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> an increased census of children with psychiatric complaints that requires hospitalization... I am curious if others have a similar situation
--> Our numbers are on the adult side, but we have (as many do) a similar problem with psychiatry being a very slow specialty at joining the 24-hour world and providing decent coverage outside "office hours". This leaves us with a "storage" issue of where to keep patients who require no treatment at all bar psych assessment and disposition.
Still, with us, they wait, generally, no longer than until the very next morning. Very rarely (through some mishap or mis-communication), to the morning after that. Never more than 36 hours in, say 1-2% of cases and under 16 hours in all others.
> ... what strategies have been used within and outside your facility to reduce LOS
--> Strategies are as follows:
- "Medical clearance": We insist on psych review as early as the patient can cope with it and do NOT accept the idea that patients should be fit for DISCHARGE medically before they are assessed. This means that we can often get them assessed soon after arrival, THEN finish our work on them - at that time it would be too late for the pysch service and we would have to wait until the next day
- Ownership: The patient is the HOSPITAL'S patient, NOT the ED's. The patient merely happens to be in the physical area of the ED, but that does not release anyone else from responsibilities. (It DOES, however, lend a greater weight to what the EP says as compared to anyone else - the respect of being the only one who's actually SEEN the patient)
- Honesty: In defining what it is the patient actually requires. If the patient is waiting for a bed, then this is an "inpatient" and the hospital, as a whole, must accept that a bed does NOT mean a corridor, nor any other arrangement within an ED. So, if there are a few days to be spent in a non-psych bed, this will happen in a general medical ward, not the ED, not an ICU, not a specialist surgical unit, not a corridor by some toilets, etc. This also makes sense numbers-wise... ONE additional "excess" patient makes less of a difference in nursing ratios on a large ward than he/she would in an ED... We have a very substantial "observation" ward, which also serves for clinical decisions, short-stay, transport delays and these sort of cases.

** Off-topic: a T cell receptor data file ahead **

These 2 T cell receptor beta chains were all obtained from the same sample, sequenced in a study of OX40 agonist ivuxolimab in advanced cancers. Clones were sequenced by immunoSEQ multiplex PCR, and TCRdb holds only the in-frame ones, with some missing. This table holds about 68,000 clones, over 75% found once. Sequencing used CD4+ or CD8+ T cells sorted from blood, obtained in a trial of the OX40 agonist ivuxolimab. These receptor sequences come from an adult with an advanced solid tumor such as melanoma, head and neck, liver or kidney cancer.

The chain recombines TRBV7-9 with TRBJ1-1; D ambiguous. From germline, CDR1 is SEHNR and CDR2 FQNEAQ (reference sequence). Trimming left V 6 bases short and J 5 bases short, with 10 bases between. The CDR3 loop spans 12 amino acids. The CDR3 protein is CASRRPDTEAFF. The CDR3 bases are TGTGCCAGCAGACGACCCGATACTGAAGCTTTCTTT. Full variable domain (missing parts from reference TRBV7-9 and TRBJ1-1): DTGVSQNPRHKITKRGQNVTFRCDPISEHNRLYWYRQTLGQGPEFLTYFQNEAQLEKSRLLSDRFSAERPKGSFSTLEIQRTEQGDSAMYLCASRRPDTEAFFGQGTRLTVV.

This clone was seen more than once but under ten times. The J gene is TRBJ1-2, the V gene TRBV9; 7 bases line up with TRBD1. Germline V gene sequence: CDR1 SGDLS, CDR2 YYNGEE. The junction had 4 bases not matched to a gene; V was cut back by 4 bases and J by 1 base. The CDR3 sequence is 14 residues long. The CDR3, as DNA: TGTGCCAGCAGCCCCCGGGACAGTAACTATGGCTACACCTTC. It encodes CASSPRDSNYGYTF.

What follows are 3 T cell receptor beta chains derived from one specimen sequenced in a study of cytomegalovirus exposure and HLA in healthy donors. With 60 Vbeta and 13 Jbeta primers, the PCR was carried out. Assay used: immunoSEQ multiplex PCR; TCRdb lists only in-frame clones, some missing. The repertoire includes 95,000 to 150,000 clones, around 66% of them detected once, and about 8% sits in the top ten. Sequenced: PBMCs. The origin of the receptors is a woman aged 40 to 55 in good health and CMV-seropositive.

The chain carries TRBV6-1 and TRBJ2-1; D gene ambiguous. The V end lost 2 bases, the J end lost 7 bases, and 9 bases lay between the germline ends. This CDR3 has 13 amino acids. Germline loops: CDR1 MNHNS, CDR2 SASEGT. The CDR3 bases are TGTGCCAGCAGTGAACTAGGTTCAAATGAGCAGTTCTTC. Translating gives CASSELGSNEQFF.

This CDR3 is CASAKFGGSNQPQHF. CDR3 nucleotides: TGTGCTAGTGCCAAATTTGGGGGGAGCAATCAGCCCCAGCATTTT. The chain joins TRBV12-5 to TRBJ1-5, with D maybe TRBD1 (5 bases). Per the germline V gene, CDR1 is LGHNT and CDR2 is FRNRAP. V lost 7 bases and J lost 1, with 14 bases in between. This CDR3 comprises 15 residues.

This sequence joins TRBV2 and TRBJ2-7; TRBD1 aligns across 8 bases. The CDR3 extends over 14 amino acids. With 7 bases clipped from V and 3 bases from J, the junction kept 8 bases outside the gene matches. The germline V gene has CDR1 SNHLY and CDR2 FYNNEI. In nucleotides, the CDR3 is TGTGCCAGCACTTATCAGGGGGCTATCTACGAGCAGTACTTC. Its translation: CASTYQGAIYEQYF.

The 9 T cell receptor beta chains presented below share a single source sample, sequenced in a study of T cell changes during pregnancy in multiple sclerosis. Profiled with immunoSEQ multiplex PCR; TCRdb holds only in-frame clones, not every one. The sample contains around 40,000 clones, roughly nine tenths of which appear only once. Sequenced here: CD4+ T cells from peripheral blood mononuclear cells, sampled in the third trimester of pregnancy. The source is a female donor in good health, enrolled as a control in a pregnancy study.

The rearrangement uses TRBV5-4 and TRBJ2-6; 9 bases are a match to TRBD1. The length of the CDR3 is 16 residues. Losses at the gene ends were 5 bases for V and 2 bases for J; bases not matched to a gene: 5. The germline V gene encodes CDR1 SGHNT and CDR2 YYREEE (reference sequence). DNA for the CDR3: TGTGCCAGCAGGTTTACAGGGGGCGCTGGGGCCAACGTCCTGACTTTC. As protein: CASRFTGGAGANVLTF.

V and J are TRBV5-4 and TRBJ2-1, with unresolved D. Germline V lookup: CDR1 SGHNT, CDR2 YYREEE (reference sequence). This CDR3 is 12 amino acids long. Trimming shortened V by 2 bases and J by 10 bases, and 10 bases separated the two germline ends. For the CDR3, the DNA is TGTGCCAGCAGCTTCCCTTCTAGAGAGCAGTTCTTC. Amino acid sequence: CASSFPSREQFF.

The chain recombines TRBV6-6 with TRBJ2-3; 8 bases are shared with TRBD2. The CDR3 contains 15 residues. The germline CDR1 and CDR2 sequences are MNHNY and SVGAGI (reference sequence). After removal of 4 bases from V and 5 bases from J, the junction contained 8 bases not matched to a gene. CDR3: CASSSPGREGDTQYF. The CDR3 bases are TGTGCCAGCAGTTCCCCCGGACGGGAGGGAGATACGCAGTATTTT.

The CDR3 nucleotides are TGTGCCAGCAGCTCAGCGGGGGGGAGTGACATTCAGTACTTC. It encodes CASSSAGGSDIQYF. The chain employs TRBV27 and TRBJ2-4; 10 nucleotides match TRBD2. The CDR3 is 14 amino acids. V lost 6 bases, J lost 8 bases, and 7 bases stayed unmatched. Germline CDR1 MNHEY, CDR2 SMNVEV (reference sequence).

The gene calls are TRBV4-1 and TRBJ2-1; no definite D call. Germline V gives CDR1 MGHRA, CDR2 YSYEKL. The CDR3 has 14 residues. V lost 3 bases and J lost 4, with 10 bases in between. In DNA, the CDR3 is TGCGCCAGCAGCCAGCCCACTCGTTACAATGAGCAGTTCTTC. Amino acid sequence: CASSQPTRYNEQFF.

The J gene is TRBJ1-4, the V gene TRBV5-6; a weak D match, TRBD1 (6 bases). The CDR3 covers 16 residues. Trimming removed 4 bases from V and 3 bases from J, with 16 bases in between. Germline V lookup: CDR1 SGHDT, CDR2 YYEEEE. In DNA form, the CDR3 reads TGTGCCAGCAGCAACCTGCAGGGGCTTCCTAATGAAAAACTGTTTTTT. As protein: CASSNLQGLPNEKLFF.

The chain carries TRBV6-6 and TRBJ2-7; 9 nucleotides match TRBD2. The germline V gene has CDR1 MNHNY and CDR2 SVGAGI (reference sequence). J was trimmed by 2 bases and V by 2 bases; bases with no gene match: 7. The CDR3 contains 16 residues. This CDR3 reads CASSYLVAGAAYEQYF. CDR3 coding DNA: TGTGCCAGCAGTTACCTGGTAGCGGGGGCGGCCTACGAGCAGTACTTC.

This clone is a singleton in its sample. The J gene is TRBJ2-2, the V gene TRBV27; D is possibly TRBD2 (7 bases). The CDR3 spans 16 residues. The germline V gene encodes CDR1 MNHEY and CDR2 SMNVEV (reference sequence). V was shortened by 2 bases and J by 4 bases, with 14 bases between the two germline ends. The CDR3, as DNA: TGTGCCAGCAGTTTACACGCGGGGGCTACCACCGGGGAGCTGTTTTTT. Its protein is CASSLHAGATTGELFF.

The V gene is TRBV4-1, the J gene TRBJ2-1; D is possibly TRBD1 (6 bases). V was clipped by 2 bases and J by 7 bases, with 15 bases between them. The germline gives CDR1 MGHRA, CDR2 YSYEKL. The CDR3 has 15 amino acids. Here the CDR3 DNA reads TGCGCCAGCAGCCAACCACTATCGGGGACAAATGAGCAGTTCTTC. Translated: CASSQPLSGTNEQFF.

- Responsibility to standards: This works wonders (and not just for psych patients). If a patient is "left" in our own ED ward, where we want people to spend only a short time of <24hrs, then we will "force" whichever specialty now owns this patient to see them as often as the rest of the ward gets seen. In our ward, patients get seen every day and every time they need to be seen - there are no "fixed round times". It becomes near-impossible for other specialties to cope with this and it serves as an incentive for them to take the patients to their domain early...
Hope these translate to your place as well, even though they are not child-specific...
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